Museum Examines Dog’s Role in Early America
The AKC Museum of the Dog exhibit also includes a look at dogs in Native American culture.
Posted: October 1, 2007, 5 a.m. EST
The American Kennel Club Museum of the Dog is hosting an exhibit called “The Dogs Came Dancing,” which takes a closer look at the dog’s place in early America, including a look at dogs in Native American culture.
The exhibit, which features paintings, sculptures, and figurines, was organized by curator Patti J. Wright, Ph.D. of the department of anthropology at the University of Missouri, St. Louis. A highlight of the exhibit, Wright says, is a display of Colima dog vessels, which are clay models that represent the famous Xoloitzcuintli, the rare and virtually hairless dogs that were thought to have provided companionship to people in pre-Hispanic Latin America.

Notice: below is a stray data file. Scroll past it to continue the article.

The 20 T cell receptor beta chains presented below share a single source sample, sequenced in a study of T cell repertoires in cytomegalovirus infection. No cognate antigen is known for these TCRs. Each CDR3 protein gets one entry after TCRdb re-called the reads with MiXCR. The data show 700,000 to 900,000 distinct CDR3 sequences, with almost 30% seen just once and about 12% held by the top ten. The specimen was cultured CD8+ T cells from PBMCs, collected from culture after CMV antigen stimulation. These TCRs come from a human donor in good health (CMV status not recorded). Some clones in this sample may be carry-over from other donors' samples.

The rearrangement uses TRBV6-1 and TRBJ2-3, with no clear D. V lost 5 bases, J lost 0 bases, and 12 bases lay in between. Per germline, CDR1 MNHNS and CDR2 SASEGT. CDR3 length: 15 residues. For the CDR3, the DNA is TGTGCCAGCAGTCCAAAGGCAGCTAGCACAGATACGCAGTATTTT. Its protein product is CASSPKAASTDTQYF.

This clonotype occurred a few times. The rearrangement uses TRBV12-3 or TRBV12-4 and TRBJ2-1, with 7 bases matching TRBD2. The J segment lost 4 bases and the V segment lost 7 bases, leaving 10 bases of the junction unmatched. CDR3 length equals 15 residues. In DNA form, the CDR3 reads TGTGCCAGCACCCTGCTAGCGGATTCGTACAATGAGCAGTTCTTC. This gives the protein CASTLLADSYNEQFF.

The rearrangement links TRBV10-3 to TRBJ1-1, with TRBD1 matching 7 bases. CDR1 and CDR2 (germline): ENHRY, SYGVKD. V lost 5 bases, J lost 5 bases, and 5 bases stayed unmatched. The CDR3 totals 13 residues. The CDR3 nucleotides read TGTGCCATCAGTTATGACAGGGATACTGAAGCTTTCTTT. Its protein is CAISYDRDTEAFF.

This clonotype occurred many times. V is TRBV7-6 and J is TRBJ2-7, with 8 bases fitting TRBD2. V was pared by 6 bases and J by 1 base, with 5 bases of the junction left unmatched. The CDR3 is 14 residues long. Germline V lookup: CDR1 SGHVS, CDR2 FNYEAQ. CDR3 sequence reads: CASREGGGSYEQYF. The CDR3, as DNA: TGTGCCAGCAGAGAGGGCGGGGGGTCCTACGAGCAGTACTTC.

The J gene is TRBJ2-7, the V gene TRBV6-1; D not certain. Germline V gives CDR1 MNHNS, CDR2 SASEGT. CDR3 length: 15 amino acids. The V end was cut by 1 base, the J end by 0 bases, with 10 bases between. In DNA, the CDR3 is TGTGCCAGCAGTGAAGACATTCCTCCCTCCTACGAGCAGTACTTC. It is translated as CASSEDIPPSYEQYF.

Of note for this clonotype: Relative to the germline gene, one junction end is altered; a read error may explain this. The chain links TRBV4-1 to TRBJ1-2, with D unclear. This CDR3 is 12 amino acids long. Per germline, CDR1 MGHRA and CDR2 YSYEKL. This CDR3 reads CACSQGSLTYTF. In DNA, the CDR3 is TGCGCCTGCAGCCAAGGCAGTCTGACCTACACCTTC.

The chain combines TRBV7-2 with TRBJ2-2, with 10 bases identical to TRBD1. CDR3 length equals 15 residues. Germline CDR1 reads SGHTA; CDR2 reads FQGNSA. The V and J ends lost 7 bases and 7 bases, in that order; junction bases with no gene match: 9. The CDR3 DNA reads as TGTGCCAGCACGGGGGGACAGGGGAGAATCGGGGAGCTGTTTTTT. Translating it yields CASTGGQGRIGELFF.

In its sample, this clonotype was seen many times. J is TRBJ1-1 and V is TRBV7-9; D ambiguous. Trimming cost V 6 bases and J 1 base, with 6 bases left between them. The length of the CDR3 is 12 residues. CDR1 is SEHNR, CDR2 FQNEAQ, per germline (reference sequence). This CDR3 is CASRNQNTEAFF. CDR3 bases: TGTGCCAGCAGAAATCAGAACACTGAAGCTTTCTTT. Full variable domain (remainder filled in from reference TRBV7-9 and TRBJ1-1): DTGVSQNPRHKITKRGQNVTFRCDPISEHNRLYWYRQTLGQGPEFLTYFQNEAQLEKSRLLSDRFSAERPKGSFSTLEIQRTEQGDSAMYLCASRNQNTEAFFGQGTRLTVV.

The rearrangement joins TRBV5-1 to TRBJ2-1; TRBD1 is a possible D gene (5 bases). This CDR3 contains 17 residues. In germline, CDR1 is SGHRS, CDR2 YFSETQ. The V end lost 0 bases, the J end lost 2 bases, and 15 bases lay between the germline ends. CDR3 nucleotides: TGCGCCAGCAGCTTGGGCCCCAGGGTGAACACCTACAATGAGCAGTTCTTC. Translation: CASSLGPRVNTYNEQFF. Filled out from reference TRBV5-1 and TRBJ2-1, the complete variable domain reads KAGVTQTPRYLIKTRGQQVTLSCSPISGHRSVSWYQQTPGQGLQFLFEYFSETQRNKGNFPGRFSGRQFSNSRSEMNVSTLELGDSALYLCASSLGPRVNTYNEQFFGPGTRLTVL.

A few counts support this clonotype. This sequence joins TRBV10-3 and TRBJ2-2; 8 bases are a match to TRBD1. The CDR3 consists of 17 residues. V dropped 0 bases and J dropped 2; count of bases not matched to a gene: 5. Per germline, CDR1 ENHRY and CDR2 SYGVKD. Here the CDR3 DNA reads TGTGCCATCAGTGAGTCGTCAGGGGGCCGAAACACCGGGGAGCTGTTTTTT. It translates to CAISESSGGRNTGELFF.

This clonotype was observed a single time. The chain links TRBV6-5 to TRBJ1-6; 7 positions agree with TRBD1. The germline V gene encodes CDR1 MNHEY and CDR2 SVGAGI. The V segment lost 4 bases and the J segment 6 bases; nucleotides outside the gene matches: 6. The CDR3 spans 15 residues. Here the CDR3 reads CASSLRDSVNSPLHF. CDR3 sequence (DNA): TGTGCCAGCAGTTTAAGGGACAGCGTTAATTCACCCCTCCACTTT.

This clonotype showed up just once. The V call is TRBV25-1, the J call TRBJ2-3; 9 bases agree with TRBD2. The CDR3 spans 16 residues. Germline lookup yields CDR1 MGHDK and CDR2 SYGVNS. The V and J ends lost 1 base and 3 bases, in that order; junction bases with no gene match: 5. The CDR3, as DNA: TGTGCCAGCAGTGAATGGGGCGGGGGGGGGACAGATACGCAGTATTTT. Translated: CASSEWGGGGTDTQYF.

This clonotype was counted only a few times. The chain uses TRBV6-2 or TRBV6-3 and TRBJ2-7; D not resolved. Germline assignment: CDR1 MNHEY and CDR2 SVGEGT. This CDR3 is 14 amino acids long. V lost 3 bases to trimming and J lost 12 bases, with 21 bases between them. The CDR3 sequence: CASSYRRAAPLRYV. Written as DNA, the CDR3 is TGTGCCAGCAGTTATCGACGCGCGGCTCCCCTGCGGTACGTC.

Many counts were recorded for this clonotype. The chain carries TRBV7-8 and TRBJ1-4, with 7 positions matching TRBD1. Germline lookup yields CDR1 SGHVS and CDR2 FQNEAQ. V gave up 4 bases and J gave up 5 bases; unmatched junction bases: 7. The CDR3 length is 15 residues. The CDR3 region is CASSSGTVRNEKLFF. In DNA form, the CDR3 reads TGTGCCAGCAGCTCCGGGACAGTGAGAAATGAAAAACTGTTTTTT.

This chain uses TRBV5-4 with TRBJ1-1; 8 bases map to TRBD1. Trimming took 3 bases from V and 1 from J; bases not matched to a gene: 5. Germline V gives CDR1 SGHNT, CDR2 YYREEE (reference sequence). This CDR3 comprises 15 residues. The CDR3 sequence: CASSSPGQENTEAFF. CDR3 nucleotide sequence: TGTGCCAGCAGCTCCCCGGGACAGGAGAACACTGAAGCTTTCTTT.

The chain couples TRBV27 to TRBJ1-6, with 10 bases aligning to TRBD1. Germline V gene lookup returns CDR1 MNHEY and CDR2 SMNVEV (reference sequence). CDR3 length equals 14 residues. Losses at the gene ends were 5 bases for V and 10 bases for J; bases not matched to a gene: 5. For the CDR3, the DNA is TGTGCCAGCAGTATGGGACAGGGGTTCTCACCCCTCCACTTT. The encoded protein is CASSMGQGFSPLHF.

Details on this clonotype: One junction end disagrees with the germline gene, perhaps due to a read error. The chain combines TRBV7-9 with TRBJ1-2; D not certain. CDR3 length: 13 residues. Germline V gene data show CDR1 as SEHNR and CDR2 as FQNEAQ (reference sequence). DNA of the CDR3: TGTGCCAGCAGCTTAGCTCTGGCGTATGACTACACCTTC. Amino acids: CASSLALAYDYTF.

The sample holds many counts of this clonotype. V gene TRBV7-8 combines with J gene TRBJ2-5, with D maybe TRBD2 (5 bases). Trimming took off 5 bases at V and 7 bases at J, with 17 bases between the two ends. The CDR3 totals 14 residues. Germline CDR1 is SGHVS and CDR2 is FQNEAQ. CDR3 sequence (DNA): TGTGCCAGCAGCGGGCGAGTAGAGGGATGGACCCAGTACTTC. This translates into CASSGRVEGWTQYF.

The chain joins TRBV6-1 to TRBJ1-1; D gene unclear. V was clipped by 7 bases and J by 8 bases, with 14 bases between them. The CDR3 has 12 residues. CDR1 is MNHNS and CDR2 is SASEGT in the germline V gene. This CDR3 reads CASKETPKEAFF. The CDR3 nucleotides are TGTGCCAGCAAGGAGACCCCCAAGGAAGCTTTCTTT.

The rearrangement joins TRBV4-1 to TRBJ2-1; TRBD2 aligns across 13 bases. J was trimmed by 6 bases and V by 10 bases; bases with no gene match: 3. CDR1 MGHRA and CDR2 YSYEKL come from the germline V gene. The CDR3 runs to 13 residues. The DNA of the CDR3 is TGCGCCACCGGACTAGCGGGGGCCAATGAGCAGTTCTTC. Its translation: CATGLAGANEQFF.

The AKC Museum of the Dog, located in St. Louis, Mo., displays over 700 original paintings, drawings, watercolors, prints, sculptures, bronzes, and porcelain figurines that depict man’s best friend throughout the ages.
Works on permanent display include John Henry Frederick Bacon’s “Maud, Daughter of Colonel Temple with her two Schipperkes” and Sir Edwin Landseer’s “Deerhound and Recumbent Foxhound.”
“The Dogs Came Dancing” ends its run at the AKC Museum of the Dog on October 14, 2007. For more information, visit www.museumofthedog.org.
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